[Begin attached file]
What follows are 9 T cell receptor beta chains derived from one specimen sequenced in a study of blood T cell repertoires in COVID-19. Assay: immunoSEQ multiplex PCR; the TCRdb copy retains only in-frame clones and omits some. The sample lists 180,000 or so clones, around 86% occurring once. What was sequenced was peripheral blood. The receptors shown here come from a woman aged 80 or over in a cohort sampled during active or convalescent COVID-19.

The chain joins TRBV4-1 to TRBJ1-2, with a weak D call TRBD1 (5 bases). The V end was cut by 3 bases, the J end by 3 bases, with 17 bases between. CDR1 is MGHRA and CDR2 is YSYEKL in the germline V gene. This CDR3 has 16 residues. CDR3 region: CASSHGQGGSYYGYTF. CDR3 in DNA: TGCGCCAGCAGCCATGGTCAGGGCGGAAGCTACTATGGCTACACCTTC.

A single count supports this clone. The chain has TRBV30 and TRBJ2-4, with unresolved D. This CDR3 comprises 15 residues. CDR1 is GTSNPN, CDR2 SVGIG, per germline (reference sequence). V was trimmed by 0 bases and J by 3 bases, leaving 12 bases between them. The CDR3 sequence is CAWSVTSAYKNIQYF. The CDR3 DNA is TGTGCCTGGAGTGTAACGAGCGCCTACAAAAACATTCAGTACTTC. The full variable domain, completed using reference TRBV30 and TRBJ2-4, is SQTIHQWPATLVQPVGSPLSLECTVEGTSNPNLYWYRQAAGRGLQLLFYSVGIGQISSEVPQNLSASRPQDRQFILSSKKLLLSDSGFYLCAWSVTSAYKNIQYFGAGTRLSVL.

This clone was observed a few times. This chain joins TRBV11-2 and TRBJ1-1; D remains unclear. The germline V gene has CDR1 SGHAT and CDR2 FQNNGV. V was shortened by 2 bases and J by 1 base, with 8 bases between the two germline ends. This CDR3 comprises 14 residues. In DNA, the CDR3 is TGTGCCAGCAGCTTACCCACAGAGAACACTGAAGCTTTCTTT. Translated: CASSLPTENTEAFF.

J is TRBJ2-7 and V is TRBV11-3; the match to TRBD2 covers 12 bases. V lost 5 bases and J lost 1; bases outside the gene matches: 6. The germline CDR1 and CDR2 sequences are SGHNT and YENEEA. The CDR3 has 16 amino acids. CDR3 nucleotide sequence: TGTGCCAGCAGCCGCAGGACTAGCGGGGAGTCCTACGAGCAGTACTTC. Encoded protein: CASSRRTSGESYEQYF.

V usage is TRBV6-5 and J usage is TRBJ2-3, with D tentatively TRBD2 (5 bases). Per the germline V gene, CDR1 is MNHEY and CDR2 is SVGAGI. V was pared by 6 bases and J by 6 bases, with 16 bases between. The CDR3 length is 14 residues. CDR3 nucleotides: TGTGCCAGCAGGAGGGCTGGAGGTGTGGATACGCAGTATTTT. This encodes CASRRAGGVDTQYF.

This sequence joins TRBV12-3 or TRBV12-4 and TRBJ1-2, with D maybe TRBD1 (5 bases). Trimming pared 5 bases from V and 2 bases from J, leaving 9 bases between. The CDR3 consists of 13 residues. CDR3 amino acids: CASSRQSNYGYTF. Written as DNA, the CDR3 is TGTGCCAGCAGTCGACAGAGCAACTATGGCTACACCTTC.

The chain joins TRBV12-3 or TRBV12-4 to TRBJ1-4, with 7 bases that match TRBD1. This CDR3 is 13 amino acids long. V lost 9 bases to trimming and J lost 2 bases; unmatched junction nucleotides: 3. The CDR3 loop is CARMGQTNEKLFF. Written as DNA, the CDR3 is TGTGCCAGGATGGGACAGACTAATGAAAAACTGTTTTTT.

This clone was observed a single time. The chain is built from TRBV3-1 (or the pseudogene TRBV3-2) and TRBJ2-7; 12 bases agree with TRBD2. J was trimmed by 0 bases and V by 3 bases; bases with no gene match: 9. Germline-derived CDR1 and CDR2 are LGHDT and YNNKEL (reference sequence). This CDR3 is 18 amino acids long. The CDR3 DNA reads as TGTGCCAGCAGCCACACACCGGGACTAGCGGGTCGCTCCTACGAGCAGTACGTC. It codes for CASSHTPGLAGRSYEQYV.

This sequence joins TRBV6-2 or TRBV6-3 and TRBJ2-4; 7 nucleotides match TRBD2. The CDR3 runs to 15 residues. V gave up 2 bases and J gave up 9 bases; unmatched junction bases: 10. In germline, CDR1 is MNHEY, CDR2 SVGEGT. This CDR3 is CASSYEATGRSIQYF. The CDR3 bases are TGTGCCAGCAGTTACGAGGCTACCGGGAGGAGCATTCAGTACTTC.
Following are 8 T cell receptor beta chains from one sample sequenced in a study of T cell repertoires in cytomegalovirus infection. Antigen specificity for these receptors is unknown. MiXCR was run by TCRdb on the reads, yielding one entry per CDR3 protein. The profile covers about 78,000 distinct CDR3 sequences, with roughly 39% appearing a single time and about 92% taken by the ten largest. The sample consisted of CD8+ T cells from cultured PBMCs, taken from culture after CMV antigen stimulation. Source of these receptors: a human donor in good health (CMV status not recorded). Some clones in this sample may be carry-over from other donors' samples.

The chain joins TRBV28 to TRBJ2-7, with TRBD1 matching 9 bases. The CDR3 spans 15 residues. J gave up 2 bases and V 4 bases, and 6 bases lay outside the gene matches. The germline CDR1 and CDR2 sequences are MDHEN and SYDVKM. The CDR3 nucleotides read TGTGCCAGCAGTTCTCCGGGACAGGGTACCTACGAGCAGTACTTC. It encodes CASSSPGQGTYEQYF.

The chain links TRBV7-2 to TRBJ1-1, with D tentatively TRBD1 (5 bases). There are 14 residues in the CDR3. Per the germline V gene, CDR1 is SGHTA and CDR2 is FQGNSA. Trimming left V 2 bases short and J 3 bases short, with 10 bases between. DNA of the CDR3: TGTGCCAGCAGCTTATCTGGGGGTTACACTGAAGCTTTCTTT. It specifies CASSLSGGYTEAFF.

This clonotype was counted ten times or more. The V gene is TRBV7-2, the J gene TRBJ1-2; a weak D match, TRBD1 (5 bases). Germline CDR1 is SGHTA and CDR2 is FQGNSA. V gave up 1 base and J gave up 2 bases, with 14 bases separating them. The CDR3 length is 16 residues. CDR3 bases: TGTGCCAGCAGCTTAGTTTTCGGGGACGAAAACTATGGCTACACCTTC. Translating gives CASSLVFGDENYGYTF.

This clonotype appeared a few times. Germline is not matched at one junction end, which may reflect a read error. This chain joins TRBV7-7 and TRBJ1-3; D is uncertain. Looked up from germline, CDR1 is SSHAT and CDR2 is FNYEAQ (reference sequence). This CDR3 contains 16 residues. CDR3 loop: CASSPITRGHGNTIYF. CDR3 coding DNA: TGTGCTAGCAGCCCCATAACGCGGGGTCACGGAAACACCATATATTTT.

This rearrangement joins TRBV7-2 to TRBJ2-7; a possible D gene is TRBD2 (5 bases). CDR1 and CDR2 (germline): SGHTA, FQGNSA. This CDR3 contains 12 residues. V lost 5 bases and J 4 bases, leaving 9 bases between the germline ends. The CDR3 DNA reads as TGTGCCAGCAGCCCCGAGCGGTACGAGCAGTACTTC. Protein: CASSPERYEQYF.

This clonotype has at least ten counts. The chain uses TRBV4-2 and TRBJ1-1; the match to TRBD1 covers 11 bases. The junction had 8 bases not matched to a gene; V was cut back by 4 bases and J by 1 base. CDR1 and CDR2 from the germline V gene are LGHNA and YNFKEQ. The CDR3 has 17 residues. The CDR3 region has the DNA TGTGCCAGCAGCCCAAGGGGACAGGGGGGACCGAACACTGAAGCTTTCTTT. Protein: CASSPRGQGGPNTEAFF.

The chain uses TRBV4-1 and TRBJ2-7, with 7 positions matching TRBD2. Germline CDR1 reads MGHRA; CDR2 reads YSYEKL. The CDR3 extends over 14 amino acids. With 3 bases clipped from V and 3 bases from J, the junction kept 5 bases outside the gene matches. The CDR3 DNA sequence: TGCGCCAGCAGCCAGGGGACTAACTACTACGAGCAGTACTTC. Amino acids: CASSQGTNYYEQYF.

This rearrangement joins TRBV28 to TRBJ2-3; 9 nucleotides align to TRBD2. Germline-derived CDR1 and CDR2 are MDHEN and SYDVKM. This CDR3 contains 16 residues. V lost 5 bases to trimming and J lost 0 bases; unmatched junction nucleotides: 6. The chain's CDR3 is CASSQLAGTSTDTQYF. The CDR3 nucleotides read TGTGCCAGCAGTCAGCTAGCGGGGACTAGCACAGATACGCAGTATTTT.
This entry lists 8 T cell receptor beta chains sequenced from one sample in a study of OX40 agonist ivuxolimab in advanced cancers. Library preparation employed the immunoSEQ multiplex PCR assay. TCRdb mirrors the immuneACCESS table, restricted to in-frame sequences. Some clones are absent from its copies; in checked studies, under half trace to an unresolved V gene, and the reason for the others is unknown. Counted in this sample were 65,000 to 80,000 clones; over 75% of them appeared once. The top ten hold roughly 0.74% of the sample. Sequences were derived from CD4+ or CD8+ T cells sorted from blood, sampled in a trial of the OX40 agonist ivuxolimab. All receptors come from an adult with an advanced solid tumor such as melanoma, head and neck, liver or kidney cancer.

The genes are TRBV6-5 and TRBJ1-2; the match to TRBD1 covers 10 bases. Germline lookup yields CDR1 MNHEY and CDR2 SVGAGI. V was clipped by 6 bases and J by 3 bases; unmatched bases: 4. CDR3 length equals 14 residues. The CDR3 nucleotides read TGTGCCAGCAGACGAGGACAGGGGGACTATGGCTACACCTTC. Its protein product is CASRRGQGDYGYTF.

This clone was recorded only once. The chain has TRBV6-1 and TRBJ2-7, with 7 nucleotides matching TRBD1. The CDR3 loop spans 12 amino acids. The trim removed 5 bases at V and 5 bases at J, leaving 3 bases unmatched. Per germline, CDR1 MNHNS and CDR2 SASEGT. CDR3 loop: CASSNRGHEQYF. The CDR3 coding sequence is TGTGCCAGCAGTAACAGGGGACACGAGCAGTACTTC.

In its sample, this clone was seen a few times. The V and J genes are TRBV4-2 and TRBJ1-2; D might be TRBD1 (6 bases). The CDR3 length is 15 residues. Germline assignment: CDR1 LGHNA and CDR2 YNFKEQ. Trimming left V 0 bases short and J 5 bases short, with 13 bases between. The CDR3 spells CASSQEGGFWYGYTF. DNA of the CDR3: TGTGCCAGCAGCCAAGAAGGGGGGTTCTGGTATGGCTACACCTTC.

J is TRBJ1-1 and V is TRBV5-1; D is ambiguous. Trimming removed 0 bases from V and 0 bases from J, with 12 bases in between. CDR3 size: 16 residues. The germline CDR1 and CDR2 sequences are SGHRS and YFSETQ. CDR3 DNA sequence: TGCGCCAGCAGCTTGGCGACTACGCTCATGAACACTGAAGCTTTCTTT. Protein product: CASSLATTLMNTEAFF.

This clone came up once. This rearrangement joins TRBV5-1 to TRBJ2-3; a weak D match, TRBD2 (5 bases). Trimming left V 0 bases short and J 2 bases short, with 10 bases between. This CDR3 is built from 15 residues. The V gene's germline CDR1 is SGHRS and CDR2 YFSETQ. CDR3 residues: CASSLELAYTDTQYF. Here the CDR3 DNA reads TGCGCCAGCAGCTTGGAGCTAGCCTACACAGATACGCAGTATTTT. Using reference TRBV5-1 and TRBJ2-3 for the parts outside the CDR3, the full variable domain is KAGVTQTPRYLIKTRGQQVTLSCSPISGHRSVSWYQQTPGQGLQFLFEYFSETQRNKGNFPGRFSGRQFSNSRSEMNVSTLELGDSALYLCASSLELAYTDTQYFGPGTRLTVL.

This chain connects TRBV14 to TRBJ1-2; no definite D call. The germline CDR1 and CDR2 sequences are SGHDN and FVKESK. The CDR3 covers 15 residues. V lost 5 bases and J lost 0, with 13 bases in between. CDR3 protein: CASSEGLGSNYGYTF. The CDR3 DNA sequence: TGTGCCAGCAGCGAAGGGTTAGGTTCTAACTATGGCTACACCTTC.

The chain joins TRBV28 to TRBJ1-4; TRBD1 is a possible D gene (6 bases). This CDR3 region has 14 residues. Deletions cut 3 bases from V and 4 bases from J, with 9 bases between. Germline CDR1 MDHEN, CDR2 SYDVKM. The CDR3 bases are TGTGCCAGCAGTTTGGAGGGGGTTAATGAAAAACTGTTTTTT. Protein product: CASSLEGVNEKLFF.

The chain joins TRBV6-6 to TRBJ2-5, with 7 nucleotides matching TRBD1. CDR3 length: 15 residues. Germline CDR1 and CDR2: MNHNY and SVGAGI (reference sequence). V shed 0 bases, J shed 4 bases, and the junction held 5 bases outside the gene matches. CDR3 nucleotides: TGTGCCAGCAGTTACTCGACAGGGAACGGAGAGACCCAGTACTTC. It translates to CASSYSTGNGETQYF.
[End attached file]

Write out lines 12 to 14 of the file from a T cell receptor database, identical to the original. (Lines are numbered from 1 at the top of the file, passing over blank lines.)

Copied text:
The chain joins TRBV28 to TRBJ2-7, with TRBD1 matching 9 bases. The CDR3 spans 15 residues. J gave up 2 bases and V 4 bases, and 6 bases lay outside the gene matches. The germline CDR1 and CDR2 sequences are MDHEN and SYDVKM. The CDR3 nucleotides read TGTGCCAGCAGTTCTCCGGGACAGGGTACCTACGAGCAGTACTTC. It encodes CASSSPGQGTYEQYF.

The chain links TRBV7-2 to TRBJ1-1, with D tentatively TRBD1 (5 bases). There are 14 residues in the CDR3. Per the germline V gene, CDR1 is SGHTA and CDR2 is FQGNSA. Trimming left V 2 bases short and J 3 bases short, with 10 bases between. DNA of the CDR3: TGTGCCAGCAGCTTATCTGGGGGTTACACTGAAGCTTTCTTT. It specifies CASSLSGGYTEAFF.

This clonotype was counted ten times or more. The V gene is TRBV7-2, the J gene TRBJ1-2; a weak D match, TRBD1 (5 bases). Germline CDR1 is SGHTA and CDR2 is FQGNSA. V gave up 1 base and J gave up 2 bases, with 14 bases separating them. The CDR3 length is 16 residues. CDR3 bases: TGTGCCAGCAGCTTAGTTTTCGGGGACGAAAACTATGGCTACACCTTC. Translating gives CASSLVFGDENYGYTF.